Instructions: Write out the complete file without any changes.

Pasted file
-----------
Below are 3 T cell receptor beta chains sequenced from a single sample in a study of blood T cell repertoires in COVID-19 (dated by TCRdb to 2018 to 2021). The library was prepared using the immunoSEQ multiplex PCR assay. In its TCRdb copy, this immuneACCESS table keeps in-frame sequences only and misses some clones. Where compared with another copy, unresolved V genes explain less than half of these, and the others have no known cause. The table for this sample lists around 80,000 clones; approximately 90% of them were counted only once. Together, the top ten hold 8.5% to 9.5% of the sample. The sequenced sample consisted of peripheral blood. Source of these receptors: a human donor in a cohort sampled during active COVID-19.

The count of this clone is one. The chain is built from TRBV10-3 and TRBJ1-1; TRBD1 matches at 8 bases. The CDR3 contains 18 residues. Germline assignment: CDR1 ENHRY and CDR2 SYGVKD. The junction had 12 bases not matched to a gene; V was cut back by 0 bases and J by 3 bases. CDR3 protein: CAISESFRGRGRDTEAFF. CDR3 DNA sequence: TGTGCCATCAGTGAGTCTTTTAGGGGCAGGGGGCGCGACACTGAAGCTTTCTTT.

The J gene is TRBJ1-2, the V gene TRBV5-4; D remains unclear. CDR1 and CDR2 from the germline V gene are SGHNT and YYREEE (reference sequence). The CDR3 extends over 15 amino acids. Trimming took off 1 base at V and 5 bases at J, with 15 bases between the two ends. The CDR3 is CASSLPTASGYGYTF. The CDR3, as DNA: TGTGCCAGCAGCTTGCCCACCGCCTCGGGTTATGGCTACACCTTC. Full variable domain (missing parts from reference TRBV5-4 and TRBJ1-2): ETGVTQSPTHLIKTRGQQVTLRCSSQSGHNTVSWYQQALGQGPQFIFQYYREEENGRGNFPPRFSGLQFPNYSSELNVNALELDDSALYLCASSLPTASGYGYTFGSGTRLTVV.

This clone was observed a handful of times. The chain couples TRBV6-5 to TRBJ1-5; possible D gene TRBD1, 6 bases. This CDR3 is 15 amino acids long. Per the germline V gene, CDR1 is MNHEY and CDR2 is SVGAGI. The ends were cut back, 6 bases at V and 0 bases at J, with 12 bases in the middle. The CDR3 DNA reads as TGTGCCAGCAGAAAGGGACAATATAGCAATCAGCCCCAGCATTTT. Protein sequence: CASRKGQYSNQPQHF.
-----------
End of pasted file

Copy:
Below are 3 T cell receptor beta chains sequenced from a single sample in a study of blood T cell repertoires in COVID-19 (dated by TCRdb to 2018 to 2021). The library was prepared using the immunoSEQ multiplex PCR assay. In its TCRdb copy, this immuneACCESS table keeps in-frame sequences only and misses some clones. Where compared with another copy, unresolved V genes explain less than half of these, and the others have no known cause. The table for this sample lists around 80,000 clones; approximately 90% of them were counted only once. Together, the top ten hold 8.5% to 9.5% of the sample. The sequenced sample consisted of peripheral blood. Source of these receptors: a human donor in a cohort sampled during active COVID-19.

The count of this clone is one. The chain is built from TRBV10-3 and TRBJ1-1; TRBD1 matches at 8 bases. The CDR3 contains 18 residues. Germline assignment: CDR1 ENHRY and CDR2 SYGVKD. The junction had 12 bases not matched to a gene; V was cut back by 0 bases and J by 3 bases. CDR3 protein: CAISESFRGRGRDTEAFF. CDR3 DNA sequence: TGTGCCATCAGTGAGTCTTTTAGGGGCAGGGGGCGCGACACTGAAGCTTTCTTT.

The J gene is TRBJ1-2, the V gene TRBV5-4; D remains unclear. CDR1 and CDR2 from the germline V gene are SGHNT and YYREEE (reference sequence). The CDR3 extends over 15 amino acids. Trimming took off 1 base at V and 5 bases at J, with 15 bases between the two ends. The CDR3 is CASSLPTASGYGYTF. The CDR3, as DNA: TGTGCCAGCAGCTTGCCCACCGCCTCGGGTTATGGCTACACCTTC. Full variable domain (missing parts from reference TRBV5-4 and TRBJ1-2): ETGVTQSPTHLIKTRGQQVTLRCSSQSGHNTVSWYQQALGQGPQFIFQYYREEENGRGNFPPRFSGLQFPNYSSELNVNALELDDSALYLCASSLPTASGYGYTFGSGTRLTVV.

This clone was observed a handful of times. The chain couples TRBV6-5 to TRBJ1-5; possible D gene TRBD1, 6 bases. This CDR3 is 15 amino acids long. Per the germline V gene, CDR1 is MNHEY and CDR2 is SVGAGI. The ends were cut back, 6 bases at V and 0 bases at J, with 12 bases in the middle. The CDR3 DNA reads as TGTGCCAGCAGAAAGGGACAATATAGCAATCAGCCCCAGCATTTT. Protein sequence: CASRKGQYSNQPQHF.